Friday, May 29, 2020


I heard that on a Jungian podcast the other day and since then, my sense of days has only deteriorated! I woke up today fully convinced it was Saturday (it's Friday). I dreaded doing laundry, wondered why people's schedules were the way they were, and couldn't remember how my mom's day at the hospital was (because she hadn't yet worked it). As you can see here, I also can't see very well and probably it's because I haven't had my eyes checked in years. Healthcare in this country means no vision is covered. I can't wait to get to Korea next year so I can take care of all kinds of medical appointments.
I tested my slippery elm papers (the brown ones) after using up all of Velma's little flax papers. Truly at this time, the smaller the better.
I was finally able to see a dear friend yesterday while distancing at other ends of her porch. She had a stash of dyed silk fabric that she let me sort through and take home, and last night I promptly started to sew a pincushion design by Youngmin that I had been wanting to make for well over a month.
Sewing with silk on silk was a big treat, so much easier than paper and paper. I didn't have any batting to stuff it, nor many of the other materials people use to stuff pincushions. But I noted one thing on the list I happened to have in my basement for wood projects: steel wool! I didn't do a good job stuffing it and closing the bottom evenly, so it's lopsided, but I still love it.
I almost stopped drawing my rhododendron once I hit the two-month mark, but then I started to notice the buds at top of each set of leaves getting bigger and bigger. Or even extra buds. From my table, I couldn't see, but when I got close I saw that they may indeed be getting ready to actually blossom! They've never done that since I've moved here but if I can witness and document it, that would be awesome. I feel like I'm recording a pregnancy.
Also in my listlessness, I branched out to a few other plants. After doing the same one for months, it's interesting to see how different it feels to draw something new. I see these plants all the time but I haven't developed the same kind of relationship. This is about all I've been able to do, so completely stymied by any work that requires the computer (remember when most work didn't require one?). Hoping to get one last big manual project done this weekend, but I'm not making any promises.

An interview I did for a couple of book arts students in California went live. I think I wrote all of that in March, but most of it is still pertinent even if it's messy.

Thursday, May 21, 2020

Still no head

Still very low but I finally managed to take a bunch of scrap hanji cords to make another one of these. I didn't even have the energy to go outside to pick weeds to stick into it. The day before I had taken bark thread from various demos over many workshops and wove a tiny button.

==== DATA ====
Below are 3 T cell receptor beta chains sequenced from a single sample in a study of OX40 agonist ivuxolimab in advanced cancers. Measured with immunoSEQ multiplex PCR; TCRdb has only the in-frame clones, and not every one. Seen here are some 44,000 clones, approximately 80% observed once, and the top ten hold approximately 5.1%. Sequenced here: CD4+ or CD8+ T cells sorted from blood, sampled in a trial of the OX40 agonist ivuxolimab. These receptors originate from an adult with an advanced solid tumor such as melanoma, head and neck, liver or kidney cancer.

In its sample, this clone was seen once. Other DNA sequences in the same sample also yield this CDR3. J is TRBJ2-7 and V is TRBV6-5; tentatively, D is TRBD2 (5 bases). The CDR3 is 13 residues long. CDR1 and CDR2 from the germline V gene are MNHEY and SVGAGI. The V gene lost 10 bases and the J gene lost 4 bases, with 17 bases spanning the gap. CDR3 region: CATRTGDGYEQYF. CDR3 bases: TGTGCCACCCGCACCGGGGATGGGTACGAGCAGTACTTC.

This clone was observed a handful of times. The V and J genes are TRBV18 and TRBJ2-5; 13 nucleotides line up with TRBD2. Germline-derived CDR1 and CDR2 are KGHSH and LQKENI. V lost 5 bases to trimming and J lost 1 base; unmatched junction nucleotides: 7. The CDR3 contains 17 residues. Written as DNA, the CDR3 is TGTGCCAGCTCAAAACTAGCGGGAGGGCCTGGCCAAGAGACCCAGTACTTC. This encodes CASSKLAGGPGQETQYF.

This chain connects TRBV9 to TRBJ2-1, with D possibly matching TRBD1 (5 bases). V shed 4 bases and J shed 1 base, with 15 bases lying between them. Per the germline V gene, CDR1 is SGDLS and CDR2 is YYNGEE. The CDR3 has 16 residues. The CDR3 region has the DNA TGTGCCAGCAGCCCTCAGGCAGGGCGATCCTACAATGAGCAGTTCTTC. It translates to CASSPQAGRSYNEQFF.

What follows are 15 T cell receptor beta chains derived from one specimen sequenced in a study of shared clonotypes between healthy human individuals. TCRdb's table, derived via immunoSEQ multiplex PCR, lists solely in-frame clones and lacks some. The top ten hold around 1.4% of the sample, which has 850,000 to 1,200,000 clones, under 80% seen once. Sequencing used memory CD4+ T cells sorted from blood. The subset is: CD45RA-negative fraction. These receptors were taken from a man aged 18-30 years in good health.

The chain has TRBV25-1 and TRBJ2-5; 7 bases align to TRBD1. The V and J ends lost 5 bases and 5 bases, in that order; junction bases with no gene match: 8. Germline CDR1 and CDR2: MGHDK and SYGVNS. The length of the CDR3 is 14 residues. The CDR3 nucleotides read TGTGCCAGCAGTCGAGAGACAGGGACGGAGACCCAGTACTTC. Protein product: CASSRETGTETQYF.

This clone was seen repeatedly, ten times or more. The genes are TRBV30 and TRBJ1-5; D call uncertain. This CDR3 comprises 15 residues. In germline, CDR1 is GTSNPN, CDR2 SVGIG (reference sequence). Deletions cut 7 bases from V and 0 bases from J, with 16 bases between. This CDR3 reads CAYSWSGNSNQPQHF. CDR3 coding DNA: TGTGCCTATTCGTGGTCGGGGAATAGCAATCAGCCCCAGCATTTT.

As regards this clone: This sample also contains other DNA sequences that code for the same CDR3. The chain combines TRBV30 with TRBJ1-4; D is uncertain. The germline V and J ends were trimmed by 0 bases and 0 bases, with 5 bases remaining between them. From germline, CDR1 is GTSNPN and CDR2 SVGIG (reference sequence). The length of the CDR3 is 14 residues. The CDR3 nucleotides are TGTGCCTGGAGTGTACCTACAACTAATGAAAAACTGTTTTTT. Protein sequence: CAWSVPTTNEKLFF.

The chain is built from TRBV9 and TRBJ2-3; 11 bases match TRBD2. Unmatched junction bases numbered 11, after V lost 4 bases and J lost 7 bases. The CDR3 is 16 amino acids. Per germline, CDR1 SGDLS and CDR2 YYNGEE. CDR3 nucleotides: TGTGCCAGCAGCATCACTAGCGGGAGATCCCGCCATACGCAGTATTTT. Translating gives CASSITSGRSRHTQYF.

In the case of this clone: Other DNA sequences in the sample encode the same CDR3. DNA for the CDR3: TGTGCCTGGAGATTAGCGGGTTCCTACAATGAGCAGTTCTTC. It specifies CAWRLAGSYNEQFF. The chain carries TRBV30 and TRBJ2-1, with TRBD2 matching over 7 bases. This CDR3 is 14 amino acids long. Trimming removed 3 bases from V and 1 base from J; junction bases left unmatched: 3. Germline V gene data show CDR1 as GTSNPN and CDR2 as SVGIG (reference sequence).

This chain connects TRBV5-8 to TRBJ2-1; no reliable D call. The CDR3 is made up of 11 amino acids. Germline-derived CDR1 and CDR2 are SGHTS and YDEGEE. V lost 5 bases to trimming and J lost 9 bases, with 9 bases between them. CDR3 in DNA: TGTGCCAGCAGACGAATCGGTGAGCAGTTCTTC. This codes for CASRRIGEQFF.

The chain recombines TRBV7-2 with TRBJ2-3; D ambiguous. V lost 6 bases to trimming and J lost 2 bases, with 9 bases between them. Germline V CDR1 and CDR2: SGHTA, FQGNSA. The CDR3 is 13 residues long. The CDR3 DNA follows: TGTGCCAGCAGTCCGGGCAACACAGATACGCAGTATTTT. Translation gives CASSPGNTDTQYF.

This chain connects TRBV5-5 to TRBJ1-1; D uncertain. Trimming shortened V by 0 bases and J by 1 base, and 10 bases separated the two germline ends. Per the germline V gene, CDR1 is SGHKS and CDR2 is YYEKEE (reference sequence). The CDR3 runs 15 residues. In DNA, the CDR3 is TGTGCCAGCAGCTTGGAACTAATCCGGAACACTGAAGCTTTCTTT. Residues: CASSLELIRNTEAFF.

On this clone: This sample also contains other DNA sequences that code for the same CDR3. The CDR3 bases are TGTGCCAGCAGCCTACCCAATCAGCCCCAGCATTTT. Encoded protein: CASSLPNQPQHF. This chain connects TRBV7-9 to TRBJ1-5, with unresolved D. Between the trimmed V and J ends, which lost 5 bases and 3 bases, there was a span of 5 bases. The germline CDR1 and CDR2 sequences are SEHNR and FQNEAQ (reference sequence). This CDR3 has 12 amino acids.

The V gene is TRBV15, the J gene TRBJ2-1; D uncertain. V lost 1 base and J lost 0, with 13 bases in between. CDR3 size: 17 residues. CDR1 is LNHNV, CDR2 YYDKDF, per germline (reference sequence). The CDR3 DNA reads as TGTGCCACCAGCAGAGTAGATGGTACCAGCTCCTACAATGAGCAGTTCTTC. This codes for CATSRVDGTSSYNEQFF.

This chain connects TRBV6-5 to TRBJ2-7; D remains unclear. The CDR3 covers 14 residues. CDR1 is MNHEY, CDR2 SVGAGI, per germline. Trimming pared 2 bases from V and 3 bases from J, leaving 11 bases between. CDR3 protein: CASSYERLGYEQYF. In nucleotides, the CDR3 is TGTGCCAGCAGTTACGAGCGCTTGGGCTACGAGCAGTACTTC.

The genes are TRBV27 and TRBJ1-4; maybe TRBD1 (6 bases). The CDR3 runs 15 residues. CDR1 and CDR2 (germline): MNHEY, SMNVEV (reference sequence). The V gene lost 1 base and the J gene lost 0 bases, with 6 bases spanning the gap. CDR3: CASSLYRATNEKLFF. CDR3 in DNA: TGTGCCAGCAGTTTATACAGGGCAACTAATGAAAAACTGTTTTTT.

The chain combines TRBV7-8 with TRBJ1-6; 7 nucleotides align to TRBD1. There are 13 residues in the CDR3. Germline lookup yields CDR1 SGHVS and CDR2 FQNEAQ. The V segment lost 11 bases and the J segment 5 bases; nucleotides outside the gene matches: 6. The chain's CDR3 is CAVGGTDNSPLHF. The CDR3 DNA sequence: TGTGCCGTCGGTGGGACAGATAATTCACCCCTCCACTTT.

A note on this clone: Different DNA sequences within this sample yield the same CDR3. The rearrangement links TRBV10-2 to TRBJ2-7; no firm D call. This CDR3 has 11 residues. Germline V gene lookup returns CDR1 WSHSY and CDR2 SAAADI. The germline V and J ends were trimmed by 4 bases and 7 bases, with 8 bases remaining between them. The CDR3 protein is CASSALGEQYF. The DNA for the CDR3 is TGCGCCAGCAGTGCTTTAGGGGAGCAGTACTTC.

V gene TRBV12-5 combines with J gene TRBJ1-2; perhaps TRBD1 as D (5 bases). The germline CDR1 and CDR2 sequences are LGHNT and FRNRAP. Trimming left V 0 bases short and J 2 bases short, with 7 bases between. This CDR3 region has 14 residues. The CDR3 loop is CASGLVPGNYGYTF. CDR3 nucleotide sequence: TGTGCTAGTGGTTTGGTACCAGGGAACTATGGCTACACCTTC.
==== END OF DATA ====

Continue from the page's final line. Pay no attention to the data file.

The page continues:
But grateful for other people's words. Michelle wrote about her walks in Maine. I've been attempting daily walks in the face of my seasonal allergies and even got enough energy yesterday after eating two donuts to plant flower seeds all over my border and in pots and planters. This morning, I dipped into the wonderful words of Pema Chödrön, where she talks about Milarepa (I had read about him at the end of grad school when my bodyworker told me stories and taught me to meditate in this particular tradition):
Milarepa, who lived in the eleventh century, is one of the heroes of Tibetan Buddhism, one of the brave ones. He was also a rather unusual fellow. He was a loner who lived in caves by himself and meditated wholeheartedly for years. He was extremely stubborn and determined. If he couldn't find anything to eat for a couple of years, he just ate nettles and turned green, but he would never stop practicing.
The rest of the story is the lesson, but I was struck by the idea of eating nettles for years and turning green! I ordered more nettle tea because that's what I do for my allergies. It's a lovely fiber for textiles and paper, but I've never been fortunate enough to work with it. The tiny book where I read this story is a treasure; I dip in daily because it's set up so that you can open it to any page and each morsel is so helpful. I recommend getting for yourself and people who could use it—the gift wrap alone is incredibly sweet.

Now, back to writing, because I've told myself that if I write today, I can walk to the shop later and get another donut.

Thursday, May 14, 2020

What is or not going on up there

I made this last week I think (my sense of time is eluding me, it already feels like at least a month ago but it wasn't). This is definitely how I feel these days, my head is not right / not present / has been replaced with something else entirely.
But I am grateful to have received a few relief grants. One in particular is related to a residency I had been looking forward to but of course can't attend this summer. Oak Spring Garden Foundation has been particularly generous in providing our stipend to us even though we can't attend this year. The contract asks for a presentation and new work, so I made a book, my first during quarantine.
The covers and straps are made from two different types of milkweed paper, and the pages of harakeke. I had made the milkweed paper at home and the harakeke paper in Australia a couple years back at Barb Adams' beautiful paper studio. The structure is from the wonderful Interlocking and Woven Book Structures, one of my favorites because it allows single sheets to lay flat and requires no glue, only paper straps.
I had made the book a while back when I was re-practicing the structure and it turned out to be exactly right for rhododendron drawings. Lots of plant life in here.
This is the sketchbook I've been drawing in since about late Feb or early March. I use both sides of each page and weight the book every day after doing wet drawings (with interleaving glassine) to try and keep it as flat as possible over time.